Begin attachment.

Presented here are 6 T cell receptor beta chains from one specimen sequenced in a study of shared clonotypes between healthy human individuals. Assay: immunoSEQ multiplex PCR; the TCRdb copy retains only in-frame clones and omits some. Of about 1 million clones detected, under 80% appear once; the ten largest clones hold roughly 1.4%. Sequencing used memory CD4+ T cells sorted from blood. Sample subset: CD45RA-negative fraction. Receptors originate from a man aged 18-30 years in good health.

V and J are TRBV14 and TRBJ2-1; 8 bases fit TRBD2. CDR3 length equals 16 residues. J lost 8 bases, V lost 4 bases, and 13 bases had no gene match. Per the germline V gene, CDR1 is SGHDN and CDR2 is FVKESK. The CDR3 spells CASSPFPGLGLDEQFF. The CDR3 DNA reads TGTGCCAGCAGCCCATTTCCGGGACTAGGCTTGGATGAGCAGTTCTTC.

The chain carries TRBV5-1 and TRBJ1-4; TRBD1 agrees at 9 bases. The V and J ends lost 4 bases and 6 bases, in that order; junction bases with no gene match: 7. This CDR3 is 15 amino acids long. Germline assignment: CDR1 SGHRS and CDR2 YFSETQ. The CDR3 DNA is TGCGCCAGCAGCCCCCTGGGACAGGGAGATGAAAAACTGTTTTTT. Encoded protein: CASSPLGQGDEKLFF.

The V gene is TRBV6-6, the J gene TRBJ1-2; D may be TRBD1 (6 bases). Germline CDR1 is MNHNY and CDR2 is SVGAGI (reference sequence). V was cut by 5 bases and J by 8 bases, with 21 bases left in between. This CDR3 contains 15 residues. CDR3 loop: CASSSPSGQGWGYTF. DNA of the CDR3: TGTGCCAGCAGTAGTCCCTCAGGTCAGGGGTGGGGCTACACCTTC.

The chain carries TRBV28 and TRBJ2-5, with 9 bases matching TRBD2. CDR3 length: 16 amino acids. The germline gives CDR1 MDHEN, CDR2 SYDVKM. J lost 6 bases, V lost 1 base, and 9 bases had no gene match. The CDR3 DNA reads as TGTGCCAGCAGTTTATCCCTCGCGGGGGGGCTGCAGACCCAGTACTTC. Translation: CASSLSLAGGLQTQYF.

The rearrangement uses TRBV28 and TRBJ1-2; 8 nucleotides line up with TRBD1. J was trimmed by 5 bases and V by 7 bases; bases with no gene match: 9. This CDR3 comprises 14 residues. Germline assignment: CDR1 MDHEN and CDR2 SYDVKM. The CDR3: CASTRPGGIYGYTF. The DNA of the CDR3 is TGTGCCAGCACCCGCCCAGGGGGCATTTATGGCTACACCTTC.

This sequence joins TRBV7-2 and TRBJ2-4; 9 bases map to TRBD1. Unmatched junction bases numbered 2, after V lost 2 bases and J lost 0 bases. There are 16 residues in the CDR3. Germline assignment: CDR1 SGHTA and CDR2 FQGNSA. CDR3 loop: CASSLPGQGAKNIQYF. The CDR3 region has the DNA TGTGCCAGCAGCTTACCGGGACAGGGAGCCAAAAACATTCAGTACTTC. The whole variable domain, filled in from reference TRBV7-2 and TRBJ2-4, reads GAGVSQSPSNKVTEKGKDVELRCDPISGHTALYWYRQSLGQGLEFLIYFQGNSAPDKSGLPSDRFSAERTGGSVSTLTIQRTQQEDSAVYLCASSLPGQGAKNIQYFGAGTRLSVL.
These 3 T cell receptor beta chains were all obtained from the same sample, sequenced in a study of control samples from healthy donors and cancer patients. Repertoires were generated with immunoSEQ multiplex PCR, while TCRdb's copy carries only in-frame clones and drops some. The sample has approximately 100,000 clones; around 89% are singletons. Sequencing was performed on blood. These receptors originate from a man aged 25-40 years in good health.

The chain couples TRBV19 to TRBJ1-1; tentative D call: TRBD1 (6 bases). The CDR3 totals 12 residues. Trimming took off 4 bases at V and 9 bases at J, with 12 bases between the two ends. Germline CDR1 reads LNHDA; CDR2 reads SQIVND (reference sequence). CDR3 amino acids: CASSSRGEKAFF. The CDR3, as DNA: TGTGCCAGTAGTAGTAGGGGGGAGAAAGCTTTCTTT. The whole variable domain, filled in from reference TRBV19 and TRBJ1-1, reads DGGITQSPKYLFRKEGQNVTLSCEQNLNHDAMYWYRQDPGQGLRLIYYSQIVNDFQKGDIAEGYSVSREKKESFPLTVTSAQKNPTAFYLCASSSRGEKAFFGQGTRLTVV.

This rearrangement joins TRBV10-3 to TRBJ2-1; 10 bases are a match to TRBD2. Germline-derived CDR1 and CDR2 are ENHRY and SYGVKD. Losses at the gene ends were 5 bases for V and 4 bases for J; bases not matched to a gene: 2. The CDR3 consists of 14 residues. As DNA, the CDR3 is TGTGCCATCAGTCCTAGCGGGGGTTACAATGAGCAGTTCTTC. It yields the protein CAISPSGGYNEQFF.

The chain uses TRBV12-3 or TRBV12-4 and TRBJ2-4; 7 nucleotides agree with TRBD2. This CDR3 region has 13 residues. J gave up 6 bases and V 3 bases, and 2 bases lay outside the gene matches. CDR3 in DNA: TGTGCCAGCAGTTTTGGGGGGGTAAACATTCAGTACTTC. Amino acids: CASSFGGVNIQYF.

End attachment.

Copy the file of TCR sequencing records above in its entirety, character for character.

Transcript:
Presented here are 6 T cell receptor beta chains from one specimen sequenced in a study of shared clonotypes between healthy human individuals. Assay: immunoSEQ multiplex PCR; the TCRdb copy retains only in-frame clones and omits some. Of about 1 million clones detected, under 80% appear once; the ten largest clones hold roughly 1.4%. Sequencing used memory CD4+ T cells sorted from blood. Sample subset: CD45RA-negative fraction. Receptors originate from a man aged 18-30 years in good health.

V and J are TRBV14 and TRBJ2-1; 8 bases fit TRBD2. CDR3 length equals 16 residues. J lost 8 bases, V lost 4 bases, and 13 bases had no gene match. Per the germline V gene, CDR1 is SGHDN and CDR2 is FVKESK. The CDR3 spells CASSPFPGLGLDEQFF. The CDR3 DNA reads TGTGCCAGCAGCCCATTTCCGGGACTAGGCTTGGATGAGCAGTTCTTC.

The chain carries TRBV5-1 and TRBJ1-4; TRBD1 agrees at 9 bases. The V and J ends lost 4 bases and 6 bases, in that order; junction bases with no gene match: 7. This CDR3 is 15 amino acids long. Germline assignment: CDR1 SGHRS and CDR2 YFSETQ. The CDR3 DNA is TGCGCCAGCAGCCCCCTGGGACAGGGAGATGAAAAACTGTTTTTT. Encoded protein: CASSPLGQGDEKLFF.

The V gene is TRBV6-6, the J gene TRBJ1-2; D may be TRBD1 (6 bases). Germline CDR1 is MNHNY and CDR2 is SVGAGI (reference sequence). V was cut by 5 bases and J by 8 bases, with 21 bases left in between. This CDR3 contains 15 residues. CDR3 loop: CASSSPSGQGWGYTF. DNA of the CDR3: TGTGCCAGCAGTAGTCCCTCAGGTCAGGGGTGGGGCTACACCTTC.

The chain carries TRBV28 and TRBJ2-5, with 9 bases matching TRBD2. CDR3 length: 16 amino acids. The germline gives CDR1 MDHEN, CDR2 SYDVKM. J lost 6 bases, V lost 1 base, and 9 bases had no gene match. The CDR3 DNA reads as TGTGCCAGCAGTTTATCCCTCGCGGGGGGGCTGCAGACCCAGTACTTC. Translation: CASSLSLAGGLQTQYF.

The rearrangement uses TRBV28 and TRBJ1-2; 8 nucleotides line up with TRBD1. J was trimmed by 5 bases and V by 7 bases; bases with no gene match: 9. This CDR3 comprises 14 residues. Germline assignment: CDR1 MDHEN and CDR2 SYDVKM. The CDR3: CASTRPGGIYGYTF. The DNA of the CDR3 is TGTGCCAGCACCCGCCCAGGGGGCATTTATGGCTACACCTTC.

This sequence joins TRBV7-2 and TRBJ2-4; 9 bases map to TRBD1. Unmatched junction bases numbered 2, after V lost 2 bases and J lost 0 bases. There are 16 residues in the CDR3. Germline assignment: CDR1 SGHTA and CDR2 FQGNSA. CDR3 loop: CASSLPGQGAKNIQYF. The CDR3 region has the DNA TGTGCCAGCAGCTTACCGGGACAGGGAGCCAAAAACATTCAGTACTTC. The whole variable domain, filled in from reference TRBV7-2 and TRBJ2-4, reads GAGVSQSPSNKVTEKGKDVELRCDPISGHTALYWYRQSLGQGLEFLIYFQGNSAPDKSGLPSDRFSAERTGGSVSTLTIQRTQQEDSAVYLCASSLPGQGAKNIQYFGAGTRLSVL.
These 3 T cell receptor beta chains were all obtained from the same sample, sequenced in a study of control samples from healthy donors and cancer patients. Repertoires were generated with immunoSEQ multiplex PCR, while TCRdb's copy carries only in-frame clones and drops some. The sample has approximately 100,000 clones; around 89% are singletons. Sequencing was performed on blood. These receptors originate from a man aged 25-40 years in good health.

The chain couples TRBV19 to TRBJ1-1; tentative D call: TRBD1 (6 bases). The CDR3 totals 12 residues. Trimming took off 4 bases at V and 9 bases at J, with 12 bases between the two ends. Germline CDR1 reads LNHDA; CDR2 reads SQIVND (reference sequence). CDR3 amino acids: CASSSRGEKAFF. The CDR3, as DNA: TGTGCCAGTAGTAGTAGGGGGGAGAAAGCTTTCTTT. The whole variable domain, filled in from reference TRBV19 and TRBJ1-1, reads DGGITQSPKYLFRKEGQNVTLSCEQNLNHDAMYWYRQDPGQGLRLIYYSQIVNDFQKGDIAEGYSVSREKKESFPLTVTSAQKNPTAFYLCASSSRGEKAFFGQGTRLTVV.

This rearrangement joins TRBV10-3 to TRBJ2-1; 10 bases are a match to TRBD2. Germline-derived CDR1 and CDR2 are ENHRY and SYGVKD. Losses at the gene ends were 5 bases for V and 4 bases for J; bases not matched to a gene: 2. The CDR3 consists of 14 residues. As DNA, the CDR3 is TGTGCCATCAGTCCTAGCGGGGGTTACAATGAGCAGTTCTTC. It yields the protein CAISPSGGYNEQFF.

The chain uses TRBV12-3 or TRBV12-4 and TRBJ2-4; 7 nucleotides agree with TRBD2. This CDR3 region has 13 residues. J gave up 6 bases and V 3 bases, and 2 bases lay outside the gene matches. CDR3 in DNA: TGTGCCAGCAGTTTTGGGGGGGTAAACATTCAGTACTTC. Amino acids: CASSFGGVNIQYF.